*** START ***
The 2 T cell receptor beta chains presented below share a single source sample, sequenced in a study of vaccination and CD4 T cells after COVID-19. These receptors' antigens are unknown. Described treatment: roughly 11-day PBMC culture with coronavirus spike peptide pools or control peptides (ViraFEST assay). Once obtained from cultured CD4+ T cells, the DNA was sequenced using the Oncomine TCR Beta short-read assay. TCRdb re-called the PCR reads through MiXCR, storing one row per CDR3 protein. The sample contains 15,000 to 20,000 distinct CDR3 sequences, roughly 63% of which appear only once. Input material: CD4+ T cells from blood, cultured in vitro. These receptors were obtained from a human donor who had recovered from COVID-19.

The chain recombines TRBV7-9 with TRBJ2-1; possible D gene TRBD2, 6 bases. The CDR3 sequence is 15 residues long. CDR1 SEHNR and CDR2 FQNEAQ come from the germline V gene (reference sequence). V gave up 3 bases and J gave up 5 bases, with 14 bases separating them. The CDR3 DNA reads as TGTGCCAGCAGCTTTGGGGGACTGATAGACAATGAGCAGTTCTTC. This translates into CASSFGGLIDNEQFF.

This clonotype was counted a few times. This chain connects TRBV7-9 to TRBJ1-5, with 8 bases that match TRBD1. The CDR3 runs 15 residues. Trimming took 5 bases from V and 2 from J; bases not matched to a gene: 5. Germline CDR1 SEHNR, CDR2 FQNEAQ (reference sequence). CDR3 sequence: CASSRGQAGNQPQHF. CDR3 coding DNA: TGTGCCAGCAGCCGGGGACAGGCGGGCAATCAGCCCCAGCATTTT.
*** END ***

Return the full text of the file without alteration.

The 2 T cell receptor beta chains presented below share a single source sample, sequenced in a study of vaccination and CD4 T cells after COVID-19. These receptors' antigens are unknown. Described treatment: roughly 11-day PBMC culture with coronavirus spike peptide pools or control peptides (ViraFEST assay). Once obtained from cultured CD4+ T cells, the DNA was sequenced using the Oncomine TCR Beta short-read assay. TCRdb re-called the PCR reads through MiXCR, storing one row per CDR3 protein. The sample contains 15,000 to 20,000 distinct CDR3 sequences, roughly 63% of which appear only once. Input material: CD4+ T cells from blood, cultured in vitro. These receptors were obtained from a human donor who had recovered from COVID-19.

The chain recombines TRBV7-9 with TRBJ2-1; possible D gene TRBD2, 6 bases. The CDR3 sequence is 15 residues long. CDR1 SEHNR and CDR2 FQNEAQ come from the germline V gene (reference sequence). V gave up 3 bases and J gave up 5 bases, with 14 bases separating them. The CDR3 DNA reads as TGTGCCAGCAGCTTTGGGGGACTGATAGACAATGAGCAGTTCTTC. This translates into CASSFGGLIDNEQFF.

This clonotype was counted a few times. This chain connects TRBV7-9 to TRBJ1-5, with 8 bases that match TRBD1. The CDR3 runs 15 residues. Trimming took 5 bases from V and 2 from J; bases not matched to a gene: 5. Germline CDR1 SEHNR, CDR2 FQNEAQ (reference sequence). CDR3 sequence: CASSRGQAGNQPQHF. CDR3 coding DNA: TGTGCCAGCAGCCGGGGACAGGCGGGCAATCAGCCCCAGCATTTT.